And a source from the NT claims that, with the Territory election set for August 25, the Country Liberal Party plans to cut public service jobs (especially those on higher incomes) if it wins. Certainly Labor has been claiming that’s the CLP’s plan, and the NT News is on to the story.

Public service cuts #2: not so gold? Crikey’s analysis found 7500 public service jobs have been cut in Queensland in the last two years, with Premier Campbell Newman recently saying the state is employing 20,000 more public servants than it can afford. Queensland has also cuts its events budget. A Crikey tipster would like to know how the state is going to successfully stage the Commonwealth Games on the Gold Coast in 2018.

“Who is going to run such complicated events now that those experts are no longer. Where have they gone? Can they be recalled in time?” our contact asks.

Public service cuts #3: over to you. We’ve received interesting comments from our readers about whether these kinds of cuts actually save governments money in the long run, or whether the state ends up hiring expensive contractors or temp agencies to pick up the slack (apparently quite often it’s the redundant public servants who come back). Know more? Let us know (and feel free to use our guaranteed anonymous form).

We’ve also heard that local governments have been cutting jobs (we’re looking into that). Someone told us they waited one hour and forty seven minutes at Service SA recently because there were so few staff — any other stories of long waits for government services? And we’re investigating whether these public service cutbacks have affected grad programs — please pass on your insider accounts.

First Dog vs fatty food. The weight of the food industry is being thrown against our own First Dog on the Moon, after Dog ran a cartoon on Monday highlighting the Australian Food and Grocery Council’s work on the issue of truth in food labelling. The cartoon was circulated by email among food industry heavyweights with this comment:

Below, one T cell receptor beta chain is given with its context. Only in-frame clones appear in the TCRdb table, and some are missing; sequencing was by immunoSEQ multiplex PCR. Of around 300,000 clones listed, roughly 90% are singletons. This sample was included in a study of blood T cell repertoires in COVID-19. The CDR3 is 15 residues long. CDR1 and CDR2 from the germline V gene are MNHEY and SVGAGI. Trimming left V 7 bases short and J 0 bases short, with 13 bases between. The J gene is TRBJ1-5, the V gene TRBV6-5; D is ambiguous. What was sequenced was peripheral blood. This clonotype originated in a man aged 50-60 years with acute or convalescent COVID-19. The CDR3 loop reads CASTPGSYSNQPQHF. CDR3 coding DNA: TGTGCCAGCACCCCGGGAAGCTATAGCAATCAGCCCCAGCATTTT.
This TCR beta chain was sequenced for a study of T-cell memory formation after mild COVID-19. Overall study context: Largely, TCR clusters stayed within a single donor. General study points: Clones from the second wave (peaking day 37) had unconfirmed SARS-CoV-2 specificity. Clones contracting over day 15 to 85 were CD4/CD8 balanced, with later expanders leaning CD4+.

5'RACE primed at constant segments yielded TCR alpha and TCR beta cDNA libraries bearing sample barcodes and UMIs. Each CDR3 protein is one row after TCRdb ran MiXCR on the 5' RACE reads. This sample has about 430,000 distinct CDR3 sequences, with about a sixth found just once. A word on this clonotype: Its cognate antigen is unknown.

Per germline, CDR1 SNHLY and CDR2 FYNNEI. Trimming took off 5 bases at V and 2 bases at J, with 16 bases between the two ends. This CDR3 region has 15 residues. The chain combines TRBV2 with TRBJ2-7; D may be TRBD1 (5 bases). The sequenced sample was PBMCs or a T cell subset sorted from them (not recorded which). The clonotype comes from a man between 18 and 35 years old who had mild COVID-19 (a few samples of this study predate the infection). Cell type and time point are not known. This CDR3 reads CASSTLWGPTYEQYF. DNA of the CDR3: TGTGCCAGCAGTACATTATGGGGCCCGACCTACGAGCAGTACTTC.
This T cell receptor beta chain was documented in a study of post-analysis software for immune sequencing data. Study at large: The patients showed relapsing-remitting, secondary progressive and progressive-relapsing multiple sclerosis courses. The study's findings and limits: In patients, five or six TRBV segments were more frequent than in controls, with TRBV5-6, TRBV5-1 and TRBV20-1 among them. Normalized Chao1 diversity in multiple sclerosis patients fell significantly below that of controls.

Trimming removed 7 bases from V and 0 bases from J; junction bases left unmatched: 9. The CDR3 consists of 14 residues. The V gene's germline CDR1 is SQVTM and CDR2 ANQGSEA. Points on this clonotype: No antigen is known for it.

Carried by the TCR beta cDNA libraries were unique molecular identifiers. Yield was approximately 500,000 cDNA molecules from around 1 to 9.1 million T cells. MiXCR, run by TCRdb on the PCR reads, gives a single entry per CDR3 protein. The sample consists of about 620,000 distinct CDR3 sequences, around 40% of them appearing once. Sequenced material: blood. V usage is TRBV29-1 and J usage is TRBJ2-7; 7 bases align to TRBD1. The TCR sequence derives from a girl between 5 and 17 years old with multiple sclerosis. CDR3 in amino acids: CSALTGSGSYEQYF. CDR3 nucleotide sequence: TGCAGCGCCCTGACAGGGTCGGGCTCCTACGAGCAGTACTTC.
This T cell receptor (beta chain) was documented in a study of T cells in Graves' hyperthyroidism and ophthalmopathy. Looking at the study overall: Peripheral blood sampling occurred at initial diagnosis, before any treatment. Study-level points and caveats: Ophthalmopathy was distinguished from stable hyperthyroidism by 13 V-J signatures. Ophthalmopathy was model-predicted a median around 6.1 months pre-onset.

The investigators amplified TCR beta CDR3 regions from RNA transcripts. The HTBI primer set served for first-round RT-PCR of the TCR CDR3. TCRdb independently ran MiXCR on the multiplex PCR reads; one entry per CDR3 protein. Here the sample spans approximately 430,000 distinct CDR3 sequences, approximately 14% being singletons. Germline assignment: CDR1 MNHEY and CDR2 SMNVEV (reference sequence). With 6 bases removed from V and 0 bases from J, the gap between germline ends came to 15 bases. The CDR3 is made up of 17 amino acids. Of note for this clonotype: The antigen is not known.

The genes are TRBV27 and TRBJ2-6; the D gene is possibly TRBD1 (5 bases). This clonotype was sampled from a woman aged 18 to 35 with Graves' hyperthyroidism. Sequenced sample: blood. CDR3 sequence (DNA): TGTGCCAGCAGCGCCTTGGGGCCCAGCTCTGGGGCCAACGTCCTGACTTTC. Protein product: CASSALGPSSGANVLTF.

“An example of the communication that some on the other side of the fence are engaging in …”

The email, seen by Crikey, includes reps from Sugar Australia, Kraft, Arnotts, Fonterra, Unilever, Goodman Fielder (which makes Meadow Lea and Mighty Soft) etc.

Crikey can report that Dog appears chuffed to have been described as being indicative of “the other side of the fence”, although Dog notes that the claim of the existence of “fat, crisp, delicious, salty, creamy, custard-filled LIES!” in the debate may not be the way all anti-fatty-food activists phrase their case.

Now that we know the cartoon has alarmed some in the food industry, we’ll just run the top bit of it again …

No security concerns at Australia House. Yesterday we reported the concerns of one relative of a London embassy staffer worried security funding of Australia House had been cut. We’re assured today that’s not true. A spokesperson tells us: “There have been no cutbacks in security guards and no local overspends. In fact security guards will be supplemented during the Olympics.” We hope the relative can rest easy.

*Do you know more? Send your tips to or use our guaranteed-anonymous form